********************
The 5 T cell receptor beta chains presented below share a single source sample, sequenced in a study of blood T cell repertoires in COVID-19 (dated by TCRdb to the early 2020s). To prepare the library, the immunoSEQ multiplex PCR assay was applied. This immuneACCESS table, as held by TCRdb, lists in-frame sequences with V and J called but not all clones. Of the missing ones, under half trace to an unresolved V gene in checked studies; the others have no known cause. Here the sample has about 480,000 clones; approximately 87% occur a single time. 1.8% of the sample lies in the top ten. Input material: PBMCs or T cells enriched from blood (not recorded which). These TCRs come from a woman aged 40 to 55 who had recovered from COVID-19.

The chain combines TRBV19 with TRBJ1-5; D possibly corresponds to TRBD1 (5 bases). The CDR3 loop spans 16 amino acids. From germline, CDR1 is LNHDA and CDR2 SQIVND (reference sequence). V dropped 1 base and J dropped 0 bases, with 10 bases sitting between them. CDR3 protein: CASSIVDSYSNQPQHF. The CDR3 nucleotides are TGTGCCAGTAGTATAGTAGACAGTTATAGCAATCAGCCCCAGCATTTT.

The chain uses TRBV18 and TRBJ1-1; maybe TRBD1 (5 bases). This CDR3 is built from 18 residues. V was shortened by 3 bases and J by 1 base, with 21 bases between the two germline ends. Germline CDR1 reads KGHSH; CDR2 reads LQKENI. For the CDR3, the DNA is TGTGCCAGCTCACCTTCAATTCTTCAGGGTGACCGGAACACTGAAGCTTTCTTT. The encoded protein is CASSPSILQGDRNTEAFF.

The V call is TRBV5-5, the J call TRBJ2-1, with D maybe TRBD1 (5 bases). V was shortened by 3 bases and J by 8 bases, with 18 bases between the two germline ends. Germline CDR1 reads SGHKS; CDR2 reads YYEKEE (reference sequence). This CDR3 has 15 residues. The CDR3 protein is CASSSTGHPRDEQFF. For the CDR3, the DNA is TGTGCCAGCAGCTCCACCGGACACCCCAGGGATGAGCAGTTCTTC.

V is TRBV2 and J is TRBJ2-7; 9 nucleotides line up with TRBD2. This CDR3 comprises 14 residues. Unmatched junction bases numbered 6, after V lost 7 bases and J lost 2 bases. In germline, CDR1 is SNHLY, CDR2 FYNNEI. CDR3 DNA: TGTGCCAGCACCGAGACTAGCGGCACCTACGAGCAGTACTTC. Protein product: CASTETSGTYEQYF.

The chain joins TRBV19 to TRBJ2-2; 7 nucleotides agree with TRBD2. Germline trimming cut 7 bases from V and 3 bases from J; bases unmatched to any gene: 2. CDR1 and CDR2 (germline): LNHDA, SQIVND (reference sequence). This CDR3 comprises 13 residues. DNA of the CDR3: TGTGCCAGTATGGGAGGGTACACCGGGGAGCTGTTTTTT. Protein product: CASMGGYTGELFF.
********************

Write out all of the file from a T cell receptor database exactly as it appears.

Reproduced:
The 5 T cell receptor beta chains presented below share a single source sample, sequenced in a study of blood T cell repertoires in COVID-19 (dated by TCRdb to the early 2020s). To prepare the library, the immunoSEQ multiplex PCR assay was applied. This immuneACCESS table, as held by TCRdb, lists in-frame sequences with V and J called but not all clones. Of the missing ones, under half trace to an unresolved V gene in checked studies; the others have no known cause. Here the sample has about 480,000 clones; approximately 87% occur a single time. 1.8% of the sample lies in the top ten. Input material: PBMCs or T cells enriched from blood (not recorded which). These TCRs come from a woman aged 40 to 55 who had recovered from COVID-19.

The chain combines TRBV19 with TRBJ1-5; D possibly corresponds to TRBD1 (5 bases). The CDR3 loop spans 16 amino acids. From germline, CDR1 is LNHDA and CDR2 SQIVND (reference sequence). V dropped 1 base and J dropped 0 bases, with 10 bases sitting between them. CDR3 protein: CASSIVDSYSNQPQHF. The CDR3 nucleotides are TGTGCCAGTAGTATAGTAGACAGTTATAGCAATCAGCCCCAGCATTTT.

The chain uses TRBV18 and TRBJ1-1; maybe TRBD1 (5 bases). This CDR3 is built from 18 residues. V was shortened by 3 bases and J by 1 base, with 21 bases between the two germline ends. Germline CDR1 reads KGHSH; CDR2 reads LQKENI. For the CDR3, the DNA is TGTGCCAGCTCACCTTCAATTCTTCAGGGTGACCGGAACACTGAAGCTTTCTTT. The encoded protein is CASSPSILQGDRNTEAFF.

The V call is TRBV5-5, the J call TRBJ2-1, with D maybe TRBD1 (5 bases). V was shortened by 3 bases and J by 8 bases, with 18 bases between the two germline ends. Germline CDR1 reads SGHKS; CDR2 reads YYEKEE (reference sequence). This CDR3 has 15 residues. The CDR3 protein is CASSSTGHPRDEQFF. For the CDR3, the DNA is TGTGCCAGCAGCTCCACCGGACACCCCAGGGATGAGCAGTTCTTC.

V is TRBV2 and J is TRBJ2-7; 9 nucleotides line up with TRBD2. This CDR3 comprises 14 residues. Unmatched junction bases numbered 6, after V lost 7 bases and J lost 2 bases. In germline, CDR1 is SNHLY, CDR2 FYNNEI. CDR3 DNA: TGTGCCAGCACCGAGACTAGCGGCACCTACGAGCAGTACTTC. Protein product: CASTETSGTYEQYF.

The chain joins TRBV19 to TRBJ2-2; 7 nucleotides agree with TRBD2. Germline trimming cut 7 bases from V and 3 bases from J; bases unmatched to any gene: 2. CDR1 and CDR2 (germline): LNHDA, SQIVND (reference sequence). This CDR3 comprises 13 residues. DNA of the CDR3: TGTGCCAGTATGGGAGGGTACACCGGGGAGCTGTTTTTT. Protein product: CASMGGYTGELFF.